Machine operators are also interested in solutions that aren’t bound to a specific manufacturer, as well as in the user friendliness of apps. Assuming the role of “first movers” while conserving resources calls for risk-sharing structures and partnerships among mechanical-engineering companies. That would enable the development of scalable and manufacturer-independent solutions.

Challenges and hurdles

What is preventing today’s mechanical-engineering companies from participating in the digital platforms and apps business and from further transforming the market through digitization? Our survey results proved surprising in that respect. The biggest hurdles are considered to be a lack of business models, insufficient strategic relevance, and an absence of standards. In contrast, companies are less concerned about the risk of losing know-how and the lack of monetary resources.

That said, a closer examination and analysis of individual industries reveals some intriguing differences. For mechanical-engineering companies serving certain end-customer industries (such as the food and beverage industry), the lack of management and internal technical know-how and concerns about data loss and integrity pose major challenges, while the lack of standards or strategic relevance are of lesser concern (Exhibit 1).

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Cooperation as a key factor

As the results of our survey and other indicators show, mechanical-engineering companies don’t view the “lone wolf” strategy as particularly promising. Only 27 percent of the companies surveyed believe that an approach involving digitization on their own has a high chance of being successful. In the opinion of 77 percent of the companies surveyed, collaboration—especially with companies along end customers’ value chains or production processes—offers great prospects of success when setting up digital platforms (Exhibit 2).

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The prospects of successful collaboration with competitors are still viewed with skepticism. However, mechanical-engineering companies should also consider the end customer’s perspective. In many end-customer industries, the customers aren’t interested in closed, manufacturer-specific solutions for fear of a potential lock-in effect.

Digital platforms and apps: What matters for customers

What do end customers prioritize when it comes to digital platforms and apps? And how well do mechanical-engineering companies know the priorities of their end customers? Mechanical- and plant-engineering companies understand their end customers’ priorities in many respects. Nevertheless, our interviews with their end customers suggest that there are needs that the companies should address more diligently if they want to be successful in digital business going forward (Exhibit 3).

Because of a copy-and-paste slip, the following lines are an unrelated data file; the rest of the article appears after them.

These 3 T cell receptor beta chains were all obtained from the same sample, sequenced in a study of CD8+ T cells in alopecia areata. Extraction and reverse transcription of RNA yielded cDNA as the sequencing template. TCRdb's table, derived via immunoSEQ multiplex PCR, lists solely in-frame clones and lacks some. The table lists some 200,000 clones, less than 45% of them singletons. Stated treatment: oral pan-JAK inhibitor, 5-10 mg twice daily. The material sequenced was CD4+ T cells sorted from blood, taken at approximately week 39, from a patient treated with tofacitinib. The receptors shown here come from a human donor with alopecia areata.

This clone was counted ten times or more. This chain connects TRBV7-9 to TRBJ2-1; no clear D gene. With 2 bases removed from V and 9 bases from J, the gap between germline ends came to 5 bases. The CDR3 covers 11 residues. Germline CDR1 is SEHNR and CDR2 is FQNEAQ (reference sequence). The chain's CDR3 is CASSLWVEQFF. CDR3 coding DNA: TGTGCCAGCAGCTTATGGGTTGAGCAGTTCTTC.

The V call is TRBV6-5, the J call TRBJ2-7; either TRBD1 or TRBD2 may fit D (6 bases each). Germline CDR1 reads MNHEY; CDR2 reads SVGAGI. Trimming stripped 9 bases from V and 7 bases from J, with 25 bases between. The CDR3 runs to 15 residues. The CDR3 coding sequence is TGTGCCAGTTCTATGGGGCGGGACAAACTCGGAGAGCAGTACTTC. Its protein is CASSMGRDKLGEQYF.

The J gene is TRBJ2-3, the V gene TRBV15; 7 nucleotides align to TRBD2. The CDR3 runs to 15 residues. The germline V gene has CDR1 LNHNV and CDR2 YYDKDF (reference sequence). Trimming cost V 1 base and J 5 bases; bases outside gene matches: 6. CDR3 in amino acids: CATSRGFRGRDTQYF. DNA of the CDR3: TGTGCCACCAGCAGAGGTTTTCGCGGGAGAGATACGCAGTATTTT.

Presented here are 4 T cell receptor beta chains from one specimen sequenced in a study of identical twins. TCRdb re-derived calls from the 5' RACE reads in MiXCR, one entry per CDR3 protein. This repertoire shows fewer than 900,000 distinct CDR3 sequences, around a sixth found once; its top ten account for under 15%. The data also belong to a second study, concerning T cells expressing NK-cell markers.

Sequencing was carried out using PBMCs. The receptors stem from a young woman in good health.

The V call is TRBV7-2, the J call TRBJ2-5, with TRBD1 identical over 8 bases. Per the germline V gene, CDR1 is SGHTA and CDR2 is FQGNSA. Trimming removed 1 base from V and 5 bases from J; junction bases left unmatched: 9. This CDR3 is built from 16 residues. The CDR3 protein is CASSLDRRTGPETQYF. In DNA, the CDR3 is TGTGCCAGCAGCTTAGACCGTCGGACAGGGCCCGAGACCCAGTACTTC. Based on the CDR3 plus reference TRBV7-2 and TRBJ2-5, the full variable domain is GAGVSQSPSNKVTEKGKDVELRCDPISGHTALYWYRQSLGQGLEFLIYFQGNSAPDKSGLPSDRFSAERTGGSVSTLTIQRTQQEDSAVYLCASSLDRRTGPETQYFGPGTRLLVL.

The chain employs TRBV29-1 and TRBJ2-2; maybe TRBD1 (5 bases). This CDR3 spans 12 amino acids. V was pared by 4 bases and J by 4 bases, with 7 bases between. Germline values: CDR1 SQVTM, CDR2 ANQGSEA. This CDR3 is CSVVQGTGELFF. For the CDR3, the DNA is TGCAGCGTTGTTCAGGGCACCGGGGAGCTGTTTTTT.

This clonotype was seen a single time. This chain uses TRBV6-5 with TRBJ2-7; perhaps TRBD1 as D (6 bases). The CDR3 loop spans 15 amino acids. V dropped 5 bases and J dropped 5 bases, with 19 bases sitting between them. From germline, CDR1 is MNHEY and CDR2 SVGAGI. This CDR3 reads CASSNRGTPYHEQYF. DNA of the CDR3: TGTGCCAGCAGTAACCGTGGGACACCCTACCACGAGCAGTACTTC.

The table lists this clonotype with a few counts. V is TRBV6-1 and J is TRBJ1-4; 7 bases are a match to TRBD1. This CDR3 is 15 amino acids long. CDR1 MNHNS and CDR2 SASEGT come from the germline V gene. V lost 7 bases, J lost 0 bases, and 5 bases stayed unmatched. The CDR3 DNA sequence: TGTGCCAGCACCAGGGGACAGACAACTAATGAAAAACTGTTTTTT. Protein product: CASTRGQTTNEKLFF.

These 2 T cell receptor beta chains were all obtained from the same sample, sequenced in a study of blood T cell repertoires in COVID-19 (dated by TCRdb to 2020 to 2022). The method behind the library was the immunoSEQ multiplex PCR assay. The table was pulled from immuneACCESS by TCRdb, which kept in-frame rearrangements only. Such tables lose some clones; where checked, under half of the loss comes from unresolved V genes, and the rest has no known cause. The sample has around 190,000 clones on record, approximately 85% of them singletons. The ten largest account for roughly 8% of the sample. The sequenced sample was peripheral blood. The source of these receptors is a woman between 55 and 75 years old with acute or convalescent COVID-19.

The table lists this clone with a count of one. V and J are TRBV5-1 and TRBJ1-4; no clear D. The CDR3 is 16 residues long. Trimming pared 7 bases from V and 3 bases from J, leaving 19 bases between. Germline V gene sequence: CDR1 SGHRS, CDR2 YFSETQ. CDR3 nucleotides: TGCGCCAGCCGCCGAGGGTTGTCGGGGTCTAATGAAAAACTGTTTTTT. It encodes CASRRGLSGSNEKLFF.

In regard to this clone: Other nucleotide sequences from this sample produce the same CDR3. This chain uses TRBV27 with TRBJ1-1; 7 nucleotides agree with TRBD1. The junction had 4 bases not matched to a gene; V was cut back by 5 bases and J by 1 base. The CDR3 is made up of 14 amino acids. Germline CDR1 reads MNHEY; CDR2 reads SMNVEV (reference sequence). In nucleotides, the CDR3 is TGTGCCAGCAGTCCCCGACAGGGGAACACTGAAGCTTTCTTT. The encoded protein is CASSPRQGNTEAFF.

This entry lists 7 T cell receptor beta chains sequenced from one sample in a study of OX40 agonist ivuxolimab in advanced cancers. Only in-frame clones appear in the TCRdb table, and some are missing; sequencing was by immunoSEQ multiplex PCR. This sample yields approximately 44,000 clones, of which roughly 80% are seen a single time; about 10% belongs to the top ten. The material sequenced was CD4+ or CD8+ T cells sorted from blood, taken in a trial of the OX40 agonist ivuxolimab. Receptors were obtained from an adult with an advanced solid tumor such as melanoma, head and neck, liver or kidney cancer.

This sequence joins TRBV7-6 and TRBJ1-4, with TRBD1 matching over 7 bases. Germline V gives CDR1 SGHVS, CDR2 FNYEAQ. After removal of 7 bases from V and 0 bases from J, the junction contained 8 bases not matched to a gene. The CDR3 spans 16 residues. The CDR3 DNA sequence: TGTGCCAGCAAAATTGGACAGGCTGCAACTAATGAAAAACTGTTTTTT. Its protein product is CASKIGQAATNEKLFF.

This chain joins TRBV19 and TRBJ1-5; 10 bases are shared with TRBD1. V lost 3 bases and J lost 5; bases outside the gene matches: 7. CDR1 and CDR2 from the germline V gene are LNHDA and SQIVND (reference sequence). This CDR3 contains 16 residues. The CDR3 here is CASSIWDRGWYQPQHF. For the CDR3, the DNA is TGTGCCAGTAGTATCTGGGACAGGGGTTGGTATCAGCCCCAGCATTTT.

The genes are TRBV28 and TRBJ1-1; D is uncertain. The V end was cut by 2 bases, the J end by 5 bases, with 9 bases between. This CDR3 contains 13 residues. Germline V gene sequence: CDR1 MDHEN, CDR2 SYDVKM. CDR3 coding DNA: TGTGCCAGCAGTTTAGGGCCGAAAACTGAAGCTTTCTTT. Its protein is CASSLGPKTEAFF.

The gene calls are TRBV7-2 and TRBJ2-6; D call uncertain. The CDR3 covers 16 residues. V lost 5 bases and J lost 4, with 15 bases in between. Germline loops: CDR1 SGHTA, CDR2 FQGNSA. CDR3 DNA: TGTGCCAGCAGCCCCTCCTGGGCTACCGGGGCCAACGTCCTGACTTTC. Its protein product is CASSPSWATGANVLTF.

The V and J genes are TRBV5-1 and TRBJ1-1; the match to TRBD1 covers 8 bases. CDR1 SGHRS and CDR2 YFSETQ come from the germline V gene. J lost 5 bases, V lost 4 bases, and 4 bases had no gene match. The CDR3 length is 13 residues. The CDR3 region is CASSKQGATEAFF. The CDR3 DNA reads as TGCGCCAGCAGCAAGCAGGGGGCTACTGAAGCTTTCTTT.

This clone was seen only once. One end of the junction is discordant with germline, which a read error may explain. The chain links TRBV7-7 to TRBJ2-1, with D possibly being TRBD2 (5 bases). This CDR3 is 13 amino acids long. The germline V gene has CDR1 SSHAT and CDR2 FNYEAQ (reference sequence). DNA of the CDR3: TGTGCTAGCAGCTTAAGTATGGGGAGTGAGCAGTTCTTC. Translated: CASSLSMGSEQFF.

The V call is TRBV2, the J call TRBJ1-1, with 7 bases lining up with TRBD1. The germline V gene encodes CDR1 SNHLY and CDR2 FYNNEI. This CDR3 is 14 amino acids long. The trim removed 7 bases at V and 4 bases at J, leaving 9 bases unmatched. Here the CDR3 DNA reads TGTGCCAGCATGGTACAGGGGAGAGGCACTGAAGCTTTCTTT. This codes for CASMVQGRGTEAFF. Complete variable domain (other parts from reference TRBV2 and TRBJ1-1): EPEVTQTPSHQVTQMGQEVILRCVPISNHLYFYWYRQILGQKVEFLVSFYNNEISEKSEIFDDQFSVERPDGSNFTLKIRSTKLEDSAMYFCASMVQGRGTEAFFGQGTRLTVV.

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In platform functionality, mechanical-engineering companies currently believe that criteria such as availability (for example, of real-time data) and performance are highly important to their customers. That is confirmed by their end customers’ view.

Another topic that enjoys clear priority for both sides is security standards. Opinions differ, however, with respect to the criterion of platform openness and compatibility. End customers attach greater importance to open access and a high level of compatibility, especially the ability to integrate platforms into existing digital ecosystems. Criteria such as customer orientation, scalability, and direct return on investment have a moderate priority for end customers or are taken for granted to a certain extent, an assessment that isn’t yet shared equally by mechanical-engineering companies across the board.

Both groups are in agreement regarding the benefits of apps as far as performance-oriented benefit aspects, such as machine output and use of resources, are concerned. End customers clearly place a focus on apps with added value that is documented by specific use-case examples and that manufacturers can, to some extent, guarantee. Yet most end-customer industries (such as automotive) also give high priority to service, aftersales, and maintenance topics, often in connection with simpler apps that, among other things, increase the transparency of spare-part deliveries or services (such as construction).

Strategic priorities by industry

To provide a profound decision basis for mechanical-engineering companies regarding next steps to be made on digital platforms and apps, we have prioritized actions for five end-customer industries based on interviews with end customers and experts. There is no one-size-fits-all recommendation for each industry. Not only are mechanical-engineering companies too diverse in product portfolio and customer proximity, there are also considerable differences regarding their end customers’ operating structures and digital maturity.

The priorities we highlight are therefore intended to provide orientation; they permit divergences depending on customers and providers. While the five end-customer industries with the highest representation in our survey have been analyzed in detail, the full report on which this article is based illustrates a logic that permits drawing conclusions by analogy for other related end-customer industries. It also provides additional insights into the specific needs of each end-customer industry.